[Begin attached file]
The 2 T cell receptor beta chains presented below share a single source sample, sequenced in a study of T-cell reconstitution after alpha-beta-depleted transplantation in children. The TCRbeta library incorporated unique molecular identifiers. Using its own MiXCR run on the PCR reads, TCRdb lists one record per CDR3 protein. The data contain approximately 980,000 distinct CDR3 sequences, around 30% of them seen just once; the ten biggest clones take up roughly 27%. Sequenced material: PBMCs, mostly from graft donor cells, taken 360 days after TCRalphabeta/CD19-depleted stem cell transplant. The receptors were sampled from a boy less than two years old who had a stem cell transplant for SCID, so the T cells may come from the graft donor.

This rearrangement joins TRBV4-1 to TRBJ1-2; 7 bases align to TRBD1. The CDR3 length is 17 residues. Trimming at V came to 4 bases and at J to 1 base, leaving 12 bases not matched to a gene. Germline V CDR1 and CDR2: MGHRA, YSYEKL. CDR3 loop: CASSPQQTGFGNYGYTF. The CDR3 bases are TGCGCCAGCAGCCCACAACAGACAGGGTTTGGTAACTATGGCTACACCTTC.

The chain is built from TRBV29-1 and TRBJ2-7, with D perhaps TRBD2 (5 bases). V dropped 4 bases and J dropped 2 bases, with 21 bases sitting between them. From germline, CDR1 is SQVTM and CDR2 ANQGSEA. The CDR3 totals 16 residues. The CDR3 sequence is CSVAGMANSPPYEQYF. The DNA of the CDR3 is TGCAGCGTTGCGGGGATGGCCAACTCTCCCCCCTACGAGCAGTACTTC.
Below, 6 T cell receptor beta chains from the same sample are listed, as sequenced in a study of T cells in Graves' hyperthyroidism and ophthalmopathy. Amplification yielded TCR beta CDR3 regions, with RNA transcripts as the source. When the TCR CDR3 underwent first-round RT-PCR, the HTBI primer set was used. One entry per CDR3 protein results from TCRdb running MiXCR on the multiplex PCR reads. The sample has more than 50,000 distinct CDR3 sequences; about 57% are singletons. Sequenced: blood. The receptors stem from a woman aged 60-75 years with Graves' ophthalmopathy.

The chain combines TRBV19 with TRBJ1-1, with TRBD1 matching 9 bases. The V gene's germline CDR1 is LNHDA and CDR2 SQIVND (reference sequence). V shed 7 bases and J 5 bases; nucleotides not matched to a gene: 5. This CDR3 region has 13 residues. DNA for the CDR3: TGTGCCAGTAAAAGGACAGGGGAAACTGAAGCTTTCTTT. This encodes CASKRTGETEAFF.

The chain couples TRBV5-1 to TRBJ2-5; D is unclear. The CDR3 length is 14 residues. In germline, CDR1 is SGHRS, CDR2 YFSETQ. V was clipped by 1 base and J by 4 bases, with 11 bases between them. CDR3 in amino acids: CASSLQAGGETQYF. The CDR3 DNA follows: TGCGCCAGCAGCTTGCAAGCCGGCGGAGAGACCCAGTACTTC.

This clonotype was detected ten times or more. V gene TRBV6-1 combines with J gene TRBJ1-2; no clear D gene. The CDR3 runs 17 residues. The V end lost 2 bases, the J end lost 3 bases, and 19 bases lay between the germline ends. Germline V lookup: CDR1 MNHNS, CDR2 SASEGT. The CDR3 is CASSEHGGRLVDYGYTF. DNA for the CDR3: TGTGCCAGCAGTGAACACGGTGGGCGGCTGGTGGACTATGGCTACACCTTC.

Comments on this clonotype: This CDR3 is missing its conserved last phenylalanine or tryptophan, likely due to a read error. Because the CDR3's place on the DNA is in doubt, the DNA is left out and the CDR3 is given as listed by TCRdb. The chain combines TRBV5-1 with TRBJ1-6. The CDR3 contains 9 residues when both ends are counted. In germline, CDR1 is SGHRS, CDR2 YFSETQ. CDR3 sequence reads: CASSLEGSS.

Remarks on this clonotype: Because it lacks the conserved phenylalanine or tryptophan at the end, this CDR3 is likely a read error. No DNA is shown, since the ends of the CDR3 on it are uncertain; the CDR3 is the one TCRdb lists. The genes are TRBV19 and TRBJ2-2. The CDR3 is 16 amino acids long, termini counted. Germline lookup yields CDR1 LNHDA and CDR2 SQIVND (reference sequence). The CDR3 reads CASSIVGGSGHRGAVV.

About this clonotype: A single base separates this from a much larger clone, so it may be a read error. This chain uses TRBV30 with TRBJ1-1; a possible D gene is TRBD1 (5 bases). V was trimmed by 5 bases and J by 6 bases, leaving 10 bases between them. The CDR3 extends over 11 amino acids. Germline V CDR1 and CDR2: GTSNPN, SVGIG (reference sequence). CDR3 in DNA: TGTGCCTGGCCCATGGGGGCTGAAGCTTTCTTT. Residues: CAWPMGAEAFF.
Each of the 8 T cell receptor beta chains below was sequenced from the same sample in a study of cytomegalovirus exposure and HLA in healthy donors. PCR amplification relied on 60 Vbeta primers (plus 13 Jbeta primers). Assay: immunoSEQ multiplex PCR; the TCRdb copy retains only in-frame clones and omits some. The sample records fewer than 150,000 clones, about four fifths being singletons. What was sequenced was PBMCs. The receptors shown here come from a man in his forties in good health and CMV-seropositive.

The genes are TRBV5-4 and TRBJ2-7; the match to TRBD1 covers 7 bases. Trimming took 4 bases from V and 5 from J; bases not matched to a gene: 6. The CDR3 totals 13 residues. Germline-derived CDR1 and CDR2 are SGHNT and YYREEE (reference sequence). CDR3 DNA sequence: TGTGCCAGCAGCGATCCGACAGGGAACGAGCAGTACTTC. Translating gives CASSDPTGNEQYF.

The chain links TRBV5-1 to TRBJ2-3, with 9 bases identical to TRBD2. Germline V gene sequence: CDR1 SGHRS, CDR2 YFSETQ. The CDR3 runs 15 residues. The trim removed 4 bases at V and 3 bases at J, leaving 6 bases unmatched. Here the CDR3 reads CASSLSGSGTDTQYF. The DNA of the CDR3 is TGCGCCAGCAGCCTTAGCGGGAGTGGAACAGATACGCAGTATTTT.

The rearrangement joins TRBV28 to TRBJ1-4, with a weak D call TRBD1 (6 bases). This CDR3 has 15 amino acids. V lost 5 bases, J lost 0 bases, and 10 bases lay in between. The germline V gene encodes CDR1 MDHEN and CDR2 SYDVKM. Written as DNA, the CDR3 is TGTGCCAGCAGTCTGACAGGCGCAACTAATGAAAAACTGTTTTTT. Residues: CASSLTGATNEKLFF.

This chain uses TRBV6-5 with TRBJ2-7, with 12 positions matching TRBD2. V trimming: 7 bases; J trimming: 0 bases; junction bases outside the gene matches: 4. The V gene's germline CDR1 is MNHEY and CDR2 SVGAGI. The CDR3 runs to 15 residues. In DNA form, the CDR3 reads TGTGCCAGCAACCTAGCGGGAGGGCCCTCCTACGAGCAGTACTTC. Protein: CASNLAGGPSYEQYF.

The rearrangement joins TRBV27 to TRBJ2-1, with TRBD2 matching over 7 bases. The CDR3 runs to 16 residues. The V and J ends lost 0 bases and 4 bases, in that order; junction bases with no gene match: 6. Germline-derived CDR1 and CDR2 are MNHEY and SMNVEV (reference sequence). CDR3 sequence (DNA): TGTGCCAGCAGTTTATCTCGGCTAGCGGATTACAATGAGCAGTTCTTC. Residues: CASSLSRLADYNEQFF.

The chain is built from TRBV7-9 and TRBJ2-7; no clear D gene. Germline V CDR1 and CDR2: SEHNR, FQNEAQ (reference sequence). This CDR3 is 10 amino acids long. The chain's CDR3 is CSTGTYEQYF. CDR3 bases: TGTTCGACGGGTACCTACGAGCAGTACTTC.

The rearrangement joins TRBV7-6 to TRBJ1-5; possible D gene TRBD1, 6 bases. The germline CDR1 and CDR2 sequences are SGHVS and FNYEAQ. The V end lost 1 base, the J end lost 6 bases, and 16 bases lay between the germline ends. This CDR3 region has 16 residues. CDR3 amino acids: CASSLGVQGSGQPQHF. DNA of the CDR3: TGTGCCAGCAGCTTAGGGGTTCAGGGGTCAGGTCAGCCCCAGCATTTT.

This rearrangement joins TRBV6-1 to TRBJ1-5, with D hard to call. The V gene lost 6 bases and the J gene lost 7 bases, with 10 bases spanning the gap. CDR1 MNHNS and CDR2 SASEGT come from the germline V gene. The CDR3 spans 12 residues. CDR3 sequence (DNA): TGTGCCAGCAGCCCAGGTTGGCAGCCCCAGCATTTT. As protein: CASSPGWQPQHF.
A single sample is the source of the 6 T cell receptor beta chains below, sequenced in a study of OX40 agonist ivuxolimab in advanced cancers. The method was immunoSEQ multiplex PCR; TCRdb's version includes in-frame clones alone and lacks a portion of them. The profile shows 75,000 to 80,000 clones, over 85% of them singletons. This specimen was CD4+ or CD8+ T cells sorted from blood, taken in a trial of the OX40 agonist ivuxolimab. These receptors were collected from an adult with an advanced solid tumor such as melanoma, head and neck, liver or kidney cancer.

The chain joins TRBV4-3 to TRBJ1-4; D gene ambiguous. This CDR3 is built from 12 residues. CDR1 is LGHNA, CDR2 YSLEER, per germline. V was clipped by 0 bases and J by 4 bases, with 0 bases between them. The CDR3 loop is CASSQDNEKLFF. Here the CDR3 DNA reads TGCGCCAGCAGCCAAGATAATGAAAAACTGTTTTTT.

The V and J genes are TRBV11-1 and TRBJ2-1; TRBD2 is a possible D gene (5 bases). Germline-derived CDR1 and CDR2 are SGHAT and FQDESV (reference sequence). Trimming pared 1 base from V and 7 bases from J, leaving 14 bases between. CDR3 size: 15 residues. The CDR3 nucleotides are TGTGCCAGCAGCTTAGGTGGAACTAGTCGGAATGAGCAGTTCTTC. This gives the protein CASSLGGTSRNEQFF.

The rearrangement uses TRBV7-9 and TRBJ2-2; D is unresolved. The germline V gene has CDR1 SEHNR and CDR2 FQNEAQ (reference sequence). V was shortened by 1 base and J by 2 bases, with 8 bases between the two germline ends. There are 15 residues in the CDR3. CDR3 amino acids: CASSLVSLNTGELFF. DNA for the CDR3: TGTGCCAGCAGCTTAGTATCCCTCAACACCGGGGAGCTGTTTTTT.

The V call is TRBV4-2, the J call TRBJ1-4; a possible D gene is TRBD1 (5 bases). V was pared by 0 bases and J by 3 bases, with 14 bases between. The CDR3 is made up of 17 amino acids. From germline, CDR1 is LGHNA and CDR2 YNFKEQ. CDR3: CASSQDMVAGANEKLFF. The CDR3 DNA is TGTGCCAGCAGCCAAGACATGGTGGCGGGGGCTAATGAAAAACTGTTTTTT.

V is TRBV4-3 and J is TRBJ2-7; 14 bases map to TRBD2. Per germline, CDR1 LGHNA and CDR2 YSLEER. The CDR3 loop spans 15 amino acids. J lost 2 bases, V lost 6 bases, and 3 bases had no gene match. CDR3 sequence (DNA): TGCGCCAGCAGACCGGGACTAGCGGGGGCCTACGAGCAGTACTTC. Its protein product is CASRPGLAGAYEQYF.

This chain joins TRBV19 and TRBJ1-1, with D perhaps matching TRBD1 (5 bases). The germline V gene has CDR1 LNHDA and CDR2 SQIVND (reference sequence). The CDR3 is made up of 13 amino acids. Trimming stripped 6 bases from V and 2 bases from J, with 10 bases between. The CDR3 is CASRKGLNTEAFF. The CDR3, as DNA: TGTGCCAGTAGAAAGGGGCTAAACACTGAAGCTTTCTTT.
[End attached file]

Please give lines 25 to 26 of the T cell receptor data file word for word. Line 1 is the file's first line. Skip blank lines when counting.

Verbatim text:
V is TRBV4-3 and J is TRBJ2-7; 14 bases map to TRBD2. Per germline, CDR1 LGHNA and CDR2 YSLEER. The CDR3 loop spans 15 amino acids. J lost 2 bases, V lost 6 bases, and 3 bases had no gene match. CDR3 sequence (DNA): TGCGCCAGCAGACCGGGACTAGCGGGGGCCTACGAGCAGTACTTC. Its protein product is CASRPGLAGAYEQYF.

This chain joins TRBV19 and TRBJ1-1, with D perhaps matching TRBD1 (5 bases). The germline V gene has CDR1 LNHDA and CDR2 SQIVND (reference sequence). The CDR3 is made up of 13 amino acids. Trimming stripped 6 bases from V and 2 bases from J, with 10 bases between. The CDR3 is CASRKGLNTEAFF. The CDR3, as DNA: TGTGCCAGTAGAAAGGGGCTAAACACTGAAGCTTTCTTT.